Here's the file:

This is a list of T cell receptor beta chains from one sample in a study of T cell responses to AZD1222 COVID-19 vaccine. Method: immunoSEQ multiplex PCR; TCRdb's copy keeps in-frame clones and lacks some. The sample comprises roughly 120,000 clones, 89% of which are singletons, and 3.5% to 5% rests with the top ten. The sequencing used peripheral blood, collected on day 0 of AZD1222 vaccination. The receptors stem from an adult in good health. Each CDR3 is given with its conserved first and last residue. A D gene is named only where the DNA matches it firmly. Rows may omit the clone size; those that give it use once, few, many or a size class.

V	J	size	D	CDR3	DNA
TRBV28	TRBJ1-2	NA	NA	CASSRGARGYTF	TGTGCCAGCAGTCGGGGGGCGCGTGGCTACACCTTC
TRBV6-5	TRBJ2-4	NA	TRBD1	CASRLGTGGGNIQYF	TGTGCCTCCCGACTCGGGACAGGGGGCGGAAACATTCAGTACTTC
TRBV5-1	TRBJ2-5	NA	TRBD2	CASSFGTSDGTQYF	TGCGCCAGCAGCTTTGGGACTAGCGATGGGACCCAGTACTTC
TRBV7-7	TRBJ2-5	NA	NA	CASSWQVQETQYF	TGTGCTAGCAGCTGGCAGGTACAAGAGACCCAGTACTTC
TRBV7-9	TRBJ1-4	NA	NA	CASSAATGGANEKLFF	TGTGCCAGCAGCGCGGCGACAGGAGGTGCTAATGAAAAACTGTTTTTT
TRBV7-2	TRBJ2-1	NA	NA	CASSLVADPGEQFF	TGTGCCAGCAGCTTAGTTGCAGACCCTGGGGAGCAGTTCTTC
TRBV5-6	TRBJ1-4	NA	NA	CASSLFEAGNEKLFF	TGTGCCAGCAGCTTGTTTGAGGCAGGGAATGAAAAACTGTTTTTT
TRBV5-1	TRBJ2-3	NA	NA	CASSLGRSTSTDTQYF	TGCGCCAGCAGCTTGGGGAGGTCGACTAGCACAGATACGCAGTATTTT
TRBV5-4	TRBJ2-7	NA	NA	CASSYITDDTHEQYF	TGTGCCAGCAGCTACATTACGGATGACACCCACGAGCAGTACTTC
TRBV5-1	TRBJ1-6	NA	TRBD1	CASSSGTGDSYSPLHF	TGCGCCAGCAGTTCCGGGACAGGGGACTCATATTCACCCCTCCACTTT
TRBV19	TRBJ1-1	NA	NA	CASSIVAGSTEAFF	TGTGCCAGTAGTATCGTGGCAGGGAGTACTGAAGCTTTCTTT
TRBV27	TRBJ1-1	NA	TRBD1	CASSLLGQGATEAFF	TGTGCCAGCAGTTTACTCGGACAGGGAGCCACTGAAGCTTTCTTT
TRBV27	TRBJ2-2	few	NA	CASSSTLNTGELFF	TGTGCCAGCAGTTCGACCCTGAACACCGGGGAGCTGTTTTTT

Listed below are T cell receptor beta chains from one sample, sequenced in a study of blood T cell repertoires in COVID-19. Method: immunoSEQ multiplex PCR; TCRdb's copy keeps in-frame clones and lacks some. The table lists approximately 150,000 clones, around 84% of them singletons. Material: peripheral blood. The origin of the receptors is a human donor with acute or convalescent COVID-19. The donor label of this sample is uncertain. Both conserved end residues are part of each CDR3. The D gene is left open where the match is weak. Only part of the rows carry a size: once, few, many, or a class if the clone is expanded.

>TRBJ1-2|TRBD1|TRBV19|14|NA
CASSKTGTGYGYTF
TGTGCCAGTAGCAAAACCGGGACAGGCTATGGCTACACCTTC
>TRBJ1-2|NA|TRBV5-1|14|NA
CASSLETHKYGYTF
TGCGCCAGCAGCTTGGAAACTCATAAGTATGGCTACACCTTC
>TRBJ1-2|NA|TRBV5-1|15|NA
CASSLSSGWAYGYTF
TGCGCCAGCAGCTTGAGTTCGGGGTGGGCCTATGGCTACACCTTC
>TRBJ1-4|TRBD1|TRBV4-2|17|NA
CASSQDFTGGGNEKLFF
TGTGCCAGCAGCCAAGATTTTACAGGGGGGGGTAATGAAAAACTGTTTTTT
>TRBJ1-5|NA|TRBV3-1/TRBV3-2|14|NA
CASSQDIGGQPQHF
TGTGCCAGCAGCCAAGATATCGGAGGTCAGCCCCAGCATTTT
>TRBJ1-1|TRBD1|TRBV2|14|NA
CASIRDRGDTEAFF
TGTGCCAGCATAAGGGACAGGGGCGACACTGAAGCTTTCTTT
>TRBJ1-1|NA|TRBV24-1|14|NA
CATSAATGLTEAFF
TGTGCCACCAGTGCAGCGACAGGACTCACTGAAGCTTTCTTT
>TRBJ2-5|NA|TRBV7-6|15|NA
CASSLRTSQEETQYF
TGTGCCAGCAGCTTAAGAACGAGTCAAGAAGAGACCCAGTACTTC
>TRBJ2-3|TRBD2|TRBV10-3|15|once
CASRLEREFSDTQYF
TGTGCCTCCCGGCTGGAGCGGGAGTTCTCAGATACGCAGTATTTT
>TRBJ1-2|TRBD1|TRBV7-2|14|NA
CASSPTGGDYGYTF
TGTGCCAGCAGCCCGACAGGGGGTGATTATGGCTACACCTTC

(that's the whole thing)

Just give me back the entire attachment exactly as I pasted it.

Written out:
This is a list of T cell receptor beta chains from one sample in a study of T cell responses to AZD1222 COVID-19 vaccine. Method: immunoSEQ multiplex PCR; TCRdb's copy keeps in-frame clones and lacks some. The sample comprises roughly 120,000 clones, 89% of which are singletons, and 3.5% to 5% rests with the top ten. The sequencing used peripheral blood, collected on day 0 of AZD1222 vaccination. The receptors stem from an adult in good health. Each CDR3 is given with its conserved first and last residue. A D gene is named only where the DNA matches it firmly. Rows may omit the clone size; those that give it use once, few, many or a size class.

V	J	size	D	CDR3	DNA
TRBV28	TRBJ1-2	NA	NA	CASSRGARGYTF	TGTGCCAGCAGTCGGGGGGCGCGTGGCTACACCTTC
TRBV6-5	TRBJ2-4	NA	TRBD1	CASRLGTGGGNIQYF	TGTGCCTCCCGACTCGGGACAGGGGGCGGAAACATTCAGTACTTC
TRBV5-1	TRBJ2-5	NA	TRBD2	CASSFGTSDGTQYF	TGCGCCAGCAGCTTTGGGACTAGCGATGGGACCCAGTACTTC
TRBV7-7	TRBJ2-5	NA	NA	CASSWQVQETQYF	TGTGCTAGCAGCTGGCAGGTACAAGAGACCCAGTACTTC
TRBV7-9	TRBJ1-4	NA	NA	CASSAATGGANEKLFF	TGTGCCAGCAGCGCGGCGACAGGAGGTGCTAATGAAAAACTGTTTTTT
TRBV7-2	TRBJ2-1	NA	NA	CASSLVADPGEQFF	TGTGCCAGCAGCTTAGTTGCAGACCCTGGGGAGCAGTTCTTC
TRBV5-6	TRBJ1-4	NA	NA	CASSLFEAGNEKLFF	TGTGCCAGCAGCTTGTTTGAGGCAGGGAATGAAAAACTGTTTTTT
TRBV5-1	TRBJ2-3	NA	NA	CASSLGRSTSTDTQYF	TGCGCCAGCAGCTTGGGGAGGTCGACTAGCACAGATACGCAGTATTTT
TRBV5-4	TRBJ2-7	NA	NA	CASSYITDDTHEQYF	TGTGCCAGCAGCTACATTACGGATGACACCCACGAGCAGTACTTC
TRBV5-1	TRBJ1-6	NA	TRBD1	CASSSGTGDSYSPLHF	TGCGCCAGCAGTTCCGGGACAGGGGACTCATATTCACCCCTCCACTTT
TRBV19	TRBJ1-1	NA	NA	CASSIVAGSTEAFF	TGTGCCAGTAGTATCGTGGCAGGGAGTACTGAAGCTTTCTTT
TRBV27	TRBJ1-1	NA	TRBD1	CASSLLGQGATEAFF	TGTGCCAGCAGTTTACTCGGACAGGGAGCCACTGAAGCTTTCTTT
TRBV27	TRBJ2-2	few	NA	CASSSTLNTGELFF	TGTGCCAGCAGTTCGACCCTGAACACCGGGGAGCTGTTTTTT

Listed below are T cell receptor beta chains from one sample, sequenced in a study of blood T cell repertoires in COVID-19. Method: immunoSEQ multiplex PCR; TCRdb's copy keeps in-frame clones and lacks some. The table lists approximately 150,000 clones, around 84% of them singletons. Material: peripheral blood. The origin of the receptors is a human donor with acute or convalescent COVID-19. The donor label of this sample is uncertain. Both conserved end residues are part of each CDR3. The D gene is left open where the match is weak. Only part of the rows carry a size: once, few, many, or a class if the clone is expanded.

>TRBJ1-2|TRBD1|TRBV19|14|NA
CASSKTGTGYGYTF
TGTGCCAGTAGCAAAACCGGGACAGGCTATGGCTACACCTTC
>TRBJ1-2|NA|TRBV5-1|14|NA
CASSLETHKYGYTF
TGCGCCAGCAGCTTGGAAACTCATAAGTATGGCTACACCTTC
>TRBJ1-2|NA|TRBV5-1|15|NA
CASSLSSGWAYGYTF
TGCGCCAGCAGCTTGAGTTCGGGGTGGGCCTATGGCTACACCTTC
>TRBJ1-4|TRBD1|TRBV4-2|17|NA
CASSQDFTGGGNEKLFF
TGTGCCAGCAGCCAAGATTTTACAGGGGGGGGTAATGAAAAACTGTTTTTT
>TRBJ1-5|NA|TRBV3-1/TRBV3-2|14|NA
CASSQDIGGQPQHF
TGTGCCAGCAGCCAAGATATCGGAGGTCAGCCCCAGCATTTT
>TRBJ1-1|TRBD1|TRBV2|14|NA
CASIRDRGDTEAFF
TGTGCCAGCATAAGGGACAGGGGCGACACTGAAGCTTTCTTT
>TRBJ1-1|NA|TRBV24-1|14|NA
CATSAATGLTEAFF
TGTGCCACCAGTGCAGCGACAGGACTCACTGAAGCTTTCTTT
>TRBJ2-5|NA|TRBV7-6|15|NA
CASSLRTSQEETQYF
TGTGCCAGCAGCTTAAGAACGAGTCAAGAAGAGACCCAGTACTTC
>TRBJ2-3|TRBD2|TRBV10-3|15|once
CASRLEREFSDTQYF
TGTGCCTCCCGGCTGGAGCGGGAGTTCTCAGATACGCAGTATTTT
>TRBJ1-2|TRBD1|TRBV7-2|14|NA
CASSPTGGDYGYTF
TGTGCCAGCAGCCCGACAGGGGGTGATTATGGCTACACCTTC